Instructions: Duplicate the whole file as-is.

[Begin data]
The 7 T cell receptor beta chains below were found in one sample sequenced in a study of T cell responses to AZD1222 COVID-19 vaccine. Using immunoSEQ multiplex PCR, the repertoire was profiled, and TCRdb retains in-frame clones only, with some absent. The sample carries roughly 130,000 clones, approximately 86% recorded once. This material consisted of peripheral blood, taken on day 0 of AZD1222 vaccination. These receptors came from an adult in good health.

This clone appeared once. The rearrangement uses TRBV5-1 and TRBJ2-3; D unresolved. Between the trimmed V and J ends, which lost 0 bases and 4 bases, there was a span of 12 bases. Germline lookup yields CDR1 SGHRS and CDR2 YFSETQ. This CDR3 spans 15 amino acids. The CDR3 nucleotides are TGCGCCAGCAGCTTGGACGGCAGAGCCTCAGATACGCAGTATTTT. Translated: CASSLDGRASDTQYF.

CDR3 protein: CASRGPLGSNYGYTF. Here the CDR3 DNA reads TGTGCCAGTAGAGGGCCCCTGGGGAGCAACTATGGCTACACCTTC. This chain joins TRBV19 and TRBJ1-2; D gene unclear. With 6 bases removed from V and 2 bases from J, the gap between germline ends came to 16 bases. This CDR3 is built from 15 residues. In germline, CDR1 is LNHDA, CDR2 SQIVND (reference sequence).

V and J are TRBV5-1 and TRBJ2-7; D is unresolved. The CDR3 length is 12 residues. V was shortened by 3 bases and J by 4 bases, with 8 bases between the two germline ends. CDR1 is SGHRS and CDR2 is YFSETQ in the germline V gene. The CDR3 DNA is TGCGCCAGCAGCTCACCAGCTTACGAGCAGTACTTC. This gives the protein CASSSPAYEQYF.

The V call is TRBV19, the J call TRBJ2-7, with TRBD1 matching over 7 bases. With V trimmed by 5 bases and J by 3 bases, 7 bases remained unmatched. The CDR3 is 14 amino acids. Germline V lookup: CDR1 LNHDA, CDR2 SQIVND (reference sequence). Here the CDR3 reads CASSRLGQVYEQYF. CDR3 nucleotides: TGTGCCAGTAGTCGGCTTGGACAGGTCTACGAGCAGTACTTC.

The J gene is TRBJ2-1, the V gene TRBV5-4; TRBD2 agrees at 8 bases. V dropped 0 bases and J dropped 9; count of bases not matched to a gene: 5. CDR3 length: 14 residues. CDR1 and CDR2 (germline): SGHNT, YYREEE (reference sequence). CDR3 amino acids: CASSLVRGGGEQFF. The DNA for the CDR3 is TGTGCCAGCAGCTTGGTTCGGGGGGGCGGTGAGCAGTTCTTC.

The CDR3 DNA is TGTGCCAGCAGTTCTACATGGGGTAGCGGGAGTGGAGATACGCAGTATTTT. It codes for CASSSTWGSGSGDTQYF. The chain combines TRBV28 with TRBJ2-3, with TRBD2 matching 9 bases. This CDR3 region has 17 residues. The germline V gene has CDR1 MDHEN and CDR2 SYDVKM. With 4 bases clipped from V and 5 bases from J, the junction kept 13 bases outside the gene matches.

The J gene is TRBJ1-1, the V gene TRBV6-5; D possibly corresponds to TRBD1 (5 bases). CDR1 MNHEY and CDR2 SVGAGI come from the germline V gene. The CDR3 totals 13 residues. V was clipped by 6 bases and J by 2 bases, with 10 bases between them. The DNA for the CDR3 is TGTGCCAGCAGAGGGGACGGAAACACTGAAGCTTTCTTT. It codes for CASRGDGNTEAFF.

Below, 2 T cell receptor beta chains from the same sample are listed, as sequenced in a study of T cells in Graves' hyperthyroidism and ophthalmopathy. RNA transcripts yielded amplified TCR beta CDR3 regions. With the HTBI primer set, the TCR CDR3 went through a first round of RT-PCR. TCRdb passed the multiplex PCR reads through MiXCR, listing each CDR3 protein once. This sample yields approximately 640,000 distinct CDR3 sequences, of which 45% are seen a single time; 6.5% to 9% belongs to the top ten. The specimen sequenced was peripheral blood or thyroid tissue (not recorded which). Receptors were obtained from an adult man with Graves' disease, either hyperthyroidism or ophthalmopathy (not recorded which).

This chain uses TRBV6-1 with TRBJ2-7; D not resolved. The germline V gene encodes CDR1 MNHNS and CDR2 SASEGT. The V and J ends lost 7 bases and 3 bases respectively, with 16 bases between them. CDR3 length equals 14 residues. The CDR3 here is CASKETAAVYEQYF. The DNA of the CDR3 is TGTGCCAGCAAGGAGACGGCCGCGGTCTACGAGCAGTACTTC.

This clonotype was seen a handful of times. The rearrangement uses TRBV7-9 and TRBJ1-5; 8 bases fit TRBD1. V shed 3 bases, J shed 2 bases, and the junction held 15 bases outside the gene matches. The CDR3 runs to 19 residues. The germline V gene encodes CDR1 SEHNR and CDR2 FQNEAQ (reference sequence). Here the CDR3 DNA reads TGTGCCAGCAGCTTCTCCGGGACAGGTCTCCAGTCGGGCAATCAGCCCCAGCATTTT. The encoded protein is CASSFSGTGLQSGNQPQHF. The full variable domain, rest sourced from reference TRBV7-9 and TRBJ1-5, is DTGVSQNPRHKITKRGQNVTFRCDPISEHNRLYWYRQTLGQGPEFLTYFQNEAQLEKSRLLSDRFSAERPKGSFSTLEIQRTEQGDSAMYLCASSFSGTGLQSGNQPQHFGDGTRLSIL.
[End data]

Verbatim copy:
The 7 T cell receptor beta chains below were found in one sample sequenced in a study of T cell responses to AZD1222 COVID-19 vaccine. Using immunoSEQ multiplex PCR, the repertoire was profiled, and TCRdb retains in-frame clones only, with some absent. The sample carries roughly 130,000 clones, approximately 86% recorded once. This material consisted of peripheral blood, taken on day 0 of AZD1222 vaccination. These receptors came from an adult in good health.

This clone appeared once. The rearrangement uses TRBV5-1 and TRBJ2-3; D unresolved. Between the trimmed V and J ends, which lost 0 bases and 4 bases, there was a span of 12 bases. Germline lookup yields CDR1 SGHRS and CDR2 YFSETQ. This CDR3 spans 15 amino acids. The CDR3 nucleotides are TGCGCCAGCAGCTTGGACGGCAGAGCCTCAGATACGCAGTATTTT. Translated: CASSLDGRASDTQYF.

CDR3 protein: CASRGPLGSNYGYTF. Here the CDR3 DNA reads TGTGCCAGTAGAGGGCCCCTGGGGAGCAACTATGGCTACACCTTC. This chain joins TRBV19 and TRBJ1-2; D gene unclear. With 6 bases removed from V and 2 bases from J, the gap between germline ends came to 16 bases. This CDR3 is built from 15 residues. In germline, CDR1 is LNHDA, CDR2 SQIVND (reference sequence).

V and J are TRBV5-1 and TRBJ2-7; D is unresolved. The CDR3 length is 12 residues. V was shortened by 3 bases and J by 4 bases, with 8 bases between the two germline ends. CDR1 is SGHRS and CDR2 is YFSETQ in the germline V gene. The CDR3 DNA is TGCGCCAGCAGCTCACCAGCTTACGAGCAGTACTTC. This gives the protein CASSSPAYEQYF.

The V call is TRBV19, the J call TRBJ2-7, with TRBD1 matching over 7 bases. With V trimmed by 5 bases and J by 3 bases, 7 bases remained unmatched. The CDR3 is 14 amino acids. Germline V lookup: CDR1 LNHDA, CDR2 SQIVND (reference sequence). Here the CDR3 reads CASSRLGQVYEQYF. CDR3 nucleotides: TGTGCCAGTAGTCGGCTTGGACAGGTCTACGAGCAGTACTTC.

The J gene is TRBJ2-1, the V gene TRBV5-4; TRBD2 agrees at 8 bases. V dropped 0 bases and J dropped 9; count of bases not matched to a gene: 5. CDR3 length: 14 residues. CDR1 and CDR2 (germline): SGHNT, YYREEE (reference sequence). CDR3 amino acids: CASSLVRGGGEQFF. The DNA for the CDR3 is TGTGCCAGCAGCTTGGTTCGGGGGGGCGGTGAGCAGTTCTTC.

The CDR3 DNA is TGTGCCAGCAGTTCTACATGGGGTAGCGGGAGTGGAGATACGCAGTATTTT. It codes for CASSSTWGSGSGDTQYF. The chain combines TRBV28 with TRBJ2-3, with TRBD2 matching 9 bases. This CDR3 region has 17 residues. The germline V gene has CDR1 MDHEN and CDR2 SYDVKM. With 4 bases clipped from V and 5 bases from J, the junction kept 13 bases outside the gene matches.

The J gene is TRBJ1-1, the V gene TRBV6-5; D possibly corresponds to TRBD1 (5 bases). CDR1 MNHEY and CDR2 SVGAGI come from the germline V gene. The CDR3 totals 13 residues. V was clipped by 6 bases and J by 2 bases, with 10 bases between them. The DNA for the CDR3 is TGTGCCAGCAGAGGGGACGGAAACACTGAAGCTTTCTTT. It codes for CASRGDGNTEAFF.

Below, 2 T cell receptor beta chains from the same sample are listed, as sequenced in a study of T cells in Graves' hyperthyroidism and ophthalmopathy. RNA transcripts yielded amplified TCR beta CDR3 regions. With the HTBI primer set, the TCR CDR3 went through a first round of RT-PCR. TCRdb passed the multiplex PCR reads through MiXCR, listing each CDR3 protein once. This sample yields approximately 640,000 distinct CDR3 sequences, of which 45% are seen a single time; 6.5% to 9% belongs to the top ten. The specimen sequenced was peripheral blood or thyroid tissue (not recorded which). Receptors were obtained from an adult man with Graves' disease, either hyperthyroidism or ophthalmopathy (not recorded which).

This chain uses TRBV6-1 with TRBJ2-7; D not resolved. The germline V gene encodes CDR1 MNHNS and CDR2 SASEGT. The V and J ends lost 7 bases and 3 bases respectively, with 16 bases between them. CDR3 length equals 14 residues. The CDR3 here is CASKETAAVYEQYF. The DNA of the CDR3 is TGTGCCAGCAAGGAGACGGCCGCGGTCTACGAGCAGTACTTC.

This clonotype was seen a handful of times. The rearrangement uses TRBV7-9 and TRBJ1-5; 8 bases fit TRBD1. V shed 3 bases, J shed 2 bases, and the junction held 15 bases outside the gene matches. The CDR3 runs to 19 residues. The germline V gene encodes CDR1 SEHNR and CDR2 FQNEAQ (reference sequence). Here the CDR3 DNA reads TGTGCCAGCAGCTTCTCCGGGACAGGTCTCCAGTCGGGCAATCAGCCCCAGCATTTT. The encoded protein is CASSFSGTGLQSGNQPQHF. The full variable domain, rest sourced from reference TRBV7-9 and TRBJ1-5, is DTGVSQNPRHKITKRGQNVTFRCDPISEHNRLYWYRQTLGQGPEFLTYFQNEAQLEKSRLLSDRFSAERPKGSFSTLEIQRTEQGDSAMYLCASSFSGTGLQSGNQPQHFGDGTRLSIL.